Hoping once again to fool security-minded users, malicious hackers have released a fake Microsoft Latest News about Microsoft security Latest News about Security update, claiming that it is an update to Internet Explorer, Outlook Express and Outlook.
The release of such e-mails has become common after a Microsoft security patch update, to the point that bogus updates sometimes appear only hours after the official patches are released.
The latest version is titled the "May 2005 Cumulative Patch" and claims to resolve all known security vulnerabilities with IE, Outlook and Outlook Express. The e-mail mimics Microsoft language and official communication in an attempt to look legitimate.
Microsoft did release a patch in May, but not for IE or its e-mail clients. Users who attempt to download the fraudulent update are infected with the Pinfi virus.
Using Microsoft to trick users into downloading Trojan horses and viruses has become a very standard tactic, said Graham Cluley, senior technology consultant at security firm Sophos Latest News about Sophos.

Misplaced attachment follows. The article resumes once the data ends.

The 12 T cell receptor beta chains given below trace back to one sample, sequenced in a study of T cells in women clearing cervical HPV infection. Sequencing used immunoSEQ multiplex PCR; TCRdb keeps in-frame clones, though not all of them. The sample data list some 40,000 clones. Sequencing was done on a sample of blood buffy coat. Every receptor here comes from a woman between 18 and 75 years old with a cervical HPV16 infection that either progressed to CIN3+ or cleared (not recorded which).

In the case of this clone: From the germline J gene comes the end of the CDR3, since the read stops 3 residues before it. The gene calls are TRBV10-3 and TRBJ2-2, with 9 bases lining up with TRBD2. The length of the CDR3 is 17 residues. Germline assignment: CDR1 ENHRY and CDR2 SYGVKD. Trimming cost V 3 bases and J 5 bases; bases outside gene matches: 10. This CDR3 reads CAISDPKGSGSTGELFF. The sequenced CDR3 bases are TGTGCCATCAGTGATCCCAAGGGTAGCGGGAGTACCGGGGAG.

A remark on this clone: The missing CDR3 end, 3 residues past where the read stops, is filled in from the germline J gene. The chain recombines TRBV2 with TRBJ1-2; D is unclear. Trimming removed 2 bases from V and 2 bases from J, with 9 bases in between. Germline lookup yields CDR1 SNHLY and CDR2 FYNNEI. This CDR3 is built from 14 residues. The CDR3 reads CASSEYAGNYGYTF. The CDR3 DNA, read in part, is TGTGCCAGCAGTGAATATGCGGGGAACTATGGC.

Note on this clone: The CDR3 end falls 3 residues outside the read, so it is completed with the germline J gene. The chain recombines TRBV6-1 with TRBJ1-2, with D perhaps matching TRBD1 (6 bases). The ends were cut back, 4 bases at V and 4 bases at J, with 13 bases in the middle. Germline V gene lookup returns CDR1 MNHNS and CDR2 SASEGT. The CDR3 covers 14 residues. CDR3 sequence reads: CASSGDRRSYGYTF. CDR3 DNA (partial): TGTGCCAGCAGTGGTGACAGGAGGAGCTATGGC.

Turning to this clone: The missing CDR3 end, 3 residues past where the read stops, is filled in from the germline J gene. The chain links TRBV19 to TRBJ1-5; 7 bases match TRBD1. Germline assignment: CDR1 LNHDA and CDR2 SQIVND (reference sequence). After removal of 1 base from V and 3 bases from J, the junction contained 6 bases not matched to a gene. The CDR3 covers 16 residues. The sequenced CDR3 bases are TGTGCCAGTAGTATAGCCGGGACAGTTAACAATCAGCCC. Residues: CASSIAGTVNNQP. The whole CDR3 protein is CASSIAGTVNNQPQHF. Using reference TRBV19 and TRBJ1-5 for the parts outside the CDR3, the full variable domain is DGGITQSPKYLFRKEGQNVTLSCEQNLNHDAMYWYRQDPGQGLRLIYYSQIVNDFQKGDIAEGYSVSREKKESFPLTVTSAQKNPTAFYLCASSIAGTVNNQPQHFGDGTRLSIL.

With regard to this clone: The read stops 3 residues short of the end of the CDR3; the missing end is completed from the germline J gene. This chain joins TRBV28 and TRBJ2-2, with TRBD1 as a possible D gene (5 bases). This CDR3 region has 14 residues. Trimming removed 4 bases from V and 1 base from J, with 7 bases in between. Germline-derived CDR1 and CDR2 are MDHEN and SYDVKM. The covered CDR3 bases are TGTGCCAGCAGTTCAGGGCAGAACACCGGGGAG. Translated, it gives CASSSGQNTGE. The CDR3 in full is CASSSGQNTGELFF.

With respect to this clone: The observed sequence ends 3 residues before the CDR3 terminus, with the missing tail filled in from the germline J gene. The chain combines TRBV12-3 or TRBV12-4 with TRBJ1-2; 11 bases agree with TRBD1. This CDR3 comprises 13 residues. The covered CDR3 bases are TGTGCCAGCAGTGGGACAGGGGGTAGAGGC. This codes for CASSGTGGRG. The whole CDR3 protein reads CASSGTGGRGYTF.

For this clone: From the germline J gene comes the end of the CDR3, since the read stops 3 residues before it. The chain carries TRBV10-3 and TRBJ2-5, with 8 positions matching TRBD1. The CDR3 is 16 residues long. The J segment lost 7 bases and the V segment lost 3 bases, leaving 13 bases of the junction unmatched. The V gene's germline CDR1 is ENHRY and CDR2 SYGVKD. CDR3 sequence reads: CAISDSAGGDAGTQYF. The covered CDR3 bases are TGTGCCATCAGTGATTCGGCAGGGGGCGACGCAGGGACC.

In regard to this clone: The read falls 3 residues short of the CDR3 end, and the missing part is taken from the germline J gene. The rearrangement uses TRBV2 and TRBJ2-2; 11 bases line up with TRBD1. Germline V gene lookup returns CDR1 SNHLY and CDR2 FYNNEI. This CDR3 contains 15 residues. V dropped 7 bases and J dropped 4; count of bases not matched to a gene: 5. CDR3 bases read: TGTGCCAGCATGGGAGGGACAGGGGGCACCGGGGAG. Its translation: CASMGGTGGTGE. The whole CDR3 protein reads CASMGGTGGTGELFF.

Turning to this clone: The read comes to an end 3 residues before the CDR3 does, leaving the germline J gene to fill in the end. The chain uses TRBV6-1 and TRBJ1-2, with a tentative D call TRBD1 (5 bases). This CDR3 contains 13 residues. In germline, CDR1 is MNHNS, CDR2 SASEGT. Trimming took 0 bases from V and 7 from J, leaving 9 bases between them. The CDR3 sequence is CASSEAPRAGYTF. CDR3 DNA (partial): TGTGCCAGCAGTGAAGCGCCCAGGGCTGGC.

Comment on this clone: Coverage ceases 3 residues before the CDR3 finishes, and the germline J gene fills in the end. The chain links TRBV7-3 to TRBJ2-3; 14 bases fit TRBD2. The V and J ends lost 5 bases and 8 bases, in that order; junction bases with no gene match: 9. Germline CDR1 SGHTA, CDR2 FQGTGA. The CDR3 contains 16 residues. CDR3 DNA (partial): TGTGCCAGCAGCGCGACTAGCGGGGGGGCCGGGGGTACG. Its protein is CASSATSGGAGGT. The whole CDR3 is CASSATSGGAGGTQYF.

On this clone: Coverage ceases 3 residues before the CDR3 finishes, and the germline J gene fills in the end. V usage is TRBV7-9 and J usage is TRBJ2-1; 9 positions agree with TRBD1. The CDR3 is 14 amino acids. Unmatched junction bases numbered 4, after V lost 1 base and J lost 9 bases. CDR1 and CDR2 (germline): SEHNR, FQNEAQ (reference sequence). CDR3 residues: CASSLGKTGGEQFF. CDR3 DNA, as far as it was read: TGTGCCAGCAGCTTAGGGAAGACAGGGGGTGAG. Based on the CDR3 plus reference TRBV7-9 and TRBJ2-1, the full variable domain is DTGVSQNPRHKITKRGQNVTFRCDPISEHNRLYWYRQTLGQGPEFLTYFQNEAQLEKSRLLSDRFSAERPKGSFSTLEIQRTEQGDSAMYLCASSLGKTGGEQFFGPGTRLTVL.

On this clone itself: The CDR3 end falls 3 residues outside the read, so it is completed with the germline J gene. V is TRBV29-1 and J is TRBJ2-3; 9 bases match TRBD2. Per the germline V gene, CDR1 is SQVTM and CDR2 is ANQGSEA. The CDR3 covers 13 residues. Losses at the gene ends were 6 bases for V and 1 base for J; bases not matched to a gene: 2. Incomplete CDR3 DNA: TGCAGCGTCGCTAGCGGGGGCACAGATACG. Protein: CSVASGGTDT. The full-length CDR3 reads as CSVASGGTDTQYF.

"Attackers want to get the maximum number of users to download their virus," he said. "Since Microsoft updates are relevant to so many people, they see it as an easy way to fool users into downloading what they shouldn't."
Other companies, such as banks and financial institutions, also are used to lure unsuspecting users, but widespread user education has made many wary of such e-mails.
Now, it appears, attackers are turning to security firms, hiding viruses in messages that seem to be from Symantec Latest News about Symantec or Microsoft's security team.
Simply because malicious hackers have made it business-as-usual to target Microsoft does not mean the Redmond behemoth is taking the situation lightly.
The company has pointed users toward a section on its Web site titled "How to Tell If a Microsoft Security-Related Message is Genuine."
On the site, Microsoft notes that there are ways to spot imposters, emphasizing that legitimate Microsoft e-mails contain no attachments. They also reference security information that already is on the Microsoft Web site and have hyperlinks that begin with http://www.microsoft.com/security.
Microsoft's site also gives an example of a fake bulletin from 2003, noting that its professional appearance and sincere, helpful tone tricks many users into infecting their systems. SOURCE